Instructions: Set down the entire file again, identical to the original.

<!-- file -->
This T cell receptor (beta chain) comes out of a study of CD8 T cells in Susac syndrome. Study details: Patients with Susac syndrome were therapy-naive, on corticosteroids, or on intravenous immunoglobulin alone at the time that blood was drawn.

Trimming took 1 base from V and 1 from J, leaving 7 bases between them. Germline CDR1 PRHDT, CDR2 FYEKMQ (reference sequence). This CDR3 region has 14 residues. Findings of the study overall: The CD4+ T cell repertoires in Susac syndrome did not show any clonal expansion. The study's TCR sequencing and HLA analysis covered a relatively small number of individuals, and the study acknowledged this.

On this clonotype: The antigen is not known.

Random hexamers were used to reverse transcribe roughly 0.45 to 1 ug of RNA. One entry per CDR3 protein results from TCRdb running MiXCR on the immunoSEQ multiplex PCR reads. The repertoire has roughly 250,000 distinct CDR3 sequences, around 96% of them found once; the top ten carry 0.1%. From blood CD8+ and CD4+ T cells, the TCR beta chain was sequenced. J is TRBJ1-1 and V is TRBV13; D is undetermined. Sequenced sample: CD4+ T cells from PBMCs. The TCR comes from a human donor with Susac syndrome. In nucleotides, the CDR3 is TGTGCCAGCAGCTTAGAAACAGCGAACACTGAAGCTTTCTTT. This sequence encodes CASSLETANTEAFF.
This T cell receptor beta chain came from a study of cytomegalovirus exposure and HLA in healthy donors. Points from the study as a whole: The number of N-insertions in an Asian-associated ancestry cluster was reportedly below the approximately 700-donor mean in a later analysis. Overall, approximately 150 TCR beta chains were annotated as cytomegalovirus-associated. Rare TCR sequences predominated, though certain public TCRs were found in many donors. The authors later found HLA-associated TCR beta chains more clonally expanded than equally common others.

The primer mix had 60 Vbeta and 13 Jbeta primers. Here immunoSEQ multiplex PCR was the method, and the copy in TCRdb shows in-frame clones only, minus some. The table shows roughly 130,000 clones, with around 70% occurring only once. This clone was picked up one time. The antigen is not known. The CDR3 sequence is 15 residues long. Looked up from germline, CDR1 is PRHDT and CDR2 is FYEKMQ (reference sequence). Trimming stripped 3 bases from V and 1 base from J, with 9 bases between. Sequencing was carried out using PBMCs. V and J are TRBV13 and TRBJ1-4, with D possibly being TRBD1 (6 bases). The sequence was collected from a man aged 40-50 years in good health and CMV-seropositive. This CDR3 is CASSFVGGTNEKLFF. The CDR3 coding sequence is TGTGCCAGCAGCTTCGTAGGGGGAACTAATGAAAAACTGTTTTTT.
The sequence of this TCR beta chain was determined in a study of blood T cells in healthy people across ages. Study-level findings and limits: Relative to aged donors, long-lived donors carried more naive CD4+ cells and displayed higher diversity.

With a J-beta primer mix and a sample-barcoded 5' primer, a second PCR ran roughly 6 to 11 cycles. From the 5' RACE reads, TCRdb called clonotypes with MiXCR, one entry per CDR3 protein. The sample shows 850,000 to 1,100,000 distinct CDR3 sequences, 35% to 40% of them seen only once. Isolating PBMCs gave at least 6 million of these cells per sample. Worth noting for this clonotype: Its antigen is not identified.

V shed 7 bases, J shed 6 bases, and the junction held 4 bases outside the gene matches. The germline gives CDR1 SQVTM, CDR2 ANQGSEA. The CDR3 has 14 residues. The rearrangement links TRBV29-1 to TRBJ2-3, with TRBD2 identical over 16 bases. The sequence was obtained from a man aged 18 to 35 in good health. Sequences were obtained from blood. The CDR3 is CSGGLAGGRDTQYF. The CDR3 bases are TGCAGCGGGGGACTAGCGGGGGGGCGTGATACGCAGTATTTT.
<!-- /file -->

This T cell receptor (beta chain) comes out of a study of CD8 T cells in Susac syndrome. Study details: Patients with Susac syndrome were therapy-naive, on corticosteroids, or on intravenous immunoglobulin alone at the time that blood was drawn.

Trimming took 1 base from V and 1 from J, leaving 7 bases between them. Germline CDR1 PRHDT, CDR2 FYEKMQ (reference sequence). This CDR3 region has 14 residues. Findings of the study overall: The CD4+ T cell repertoires in Susac syndrome did not show any clonal expansion. The study's TCR sequencing and HLA analysis covered a relatively small number of individuals, and the study acknowledged this.

On this clonotype: The antigen is not known.

Random hexamers were used to reverse transcribe roughly 0.45 to 1 ug of RNA. One entry per CDR3 protein results from TCRdb running MiXCR on the immunoSEQ multiplex PCR reads. The repertoire has roughly 250,000 distinct CDR3 sequences, around 96% of them found once; the top ten carry 0.1%. From blood CD8+ and CD4+ T cells, the TCR beta chain was sequenced. J is TRBJ1-1 and V is TRBV13; D is undetermined. Sequenced sample: CD4+ T cells from PBMCs. The TCR comes from a human donor with Susac syndrome. In nucleotides, the CDR3 is TGTGCCAGCAGCTTAGAAACAGCGAACACTGAAGCTTTCTTT. This sequence encodes CASSLETANTEAFF.
This T cell receptor beta chain came from a study of cytomegalovirus exposure and HLA in healthy donors. Points from the study as a whole: The number of N-insertions in an Asian-associated ancestry cluster was reportedly below the approximately 700-donor mean in a later analysis. Overall, approximately 150 TCR beta chains were annotated as cytomegalovirus-associated. Rare TCR sequences predominated, though certain public TCRs were found in many donors. The authors later found HLA-associated TCR beta chains more clonally expanded than equally common others.

The primer mix had 60 Vbeta and 13 Jbeta primers. Here immunoSEQ multiplex PCR was the method, and the copy in TCRdb shows in-frame clones only, minus some. The table shows roughly 130,000 clones, with around 70% occurring only once. This clone was picked up one time. The antigen is not known. The CDR3 sequence is 15 residues long. Looked up from germline, CDR1 is PRHDT and CDR2 is FYEKMQ (reference sequence). Trimming stripped 3 bases from V and 1 base from J, with 9 bases between. Sequencing was carried out using PBMCs. V and J are TRBV13 and TRBJ1-4, with D possibly being TRBD1 (6 bases). The sequence was collected from a man aged 40-50 years in good health and CMV-seropositive. This CDR3 is CASSFVGGTNEKLFF. The CDR3 coding sequence is TGTGCCAGCAGCTTCGTAGGGGGAACTAATGAAAAACTGTTTTTT.
The sequence of this TCR beta chain was determined in a study of blood T cells in healthy people across ages. Study-level findings and limits: Relative to aged donors, long-lived donors carried more naive CD4+ cells and displayed higher diversity.

With a J-beta primer mix and a sample-barcoded 5' primer, a second PCR ran roughly 6 to 11 cycles. From the 5' RACE reads, TCRdb called clonotypes with MiXCR, one entry per CDR3 protein. The sample shows 850,000 to 1,100,000 distinct CDR3 sequences, 35% to 40% of them seen only once. Isolating PBMCs gave at least 6 million of these cells per sample. Worth noting for this clonotype: Its antigen is not identified.

V shed 7 bases, J shed 6 bases, and the junction held 4 bases outside the gene matches. The germline gives CDR1 SQVTM, CDR2 ANQGSEA. The CDR3 has 14 residues. The rearrangement links TRBV29-1 to TRBJ2-3, with TRBD2 identical over 16 bases. The sequence was obtained from a man aged 18 to 35 in good health. Sequences were obtained from blood. The CDR3 is CSGGLAGGRDTQYF. The CDR3 bases are TGCAGCGGGGGACTAGCGGGGGGGCGTGATACGCAGTATTTT.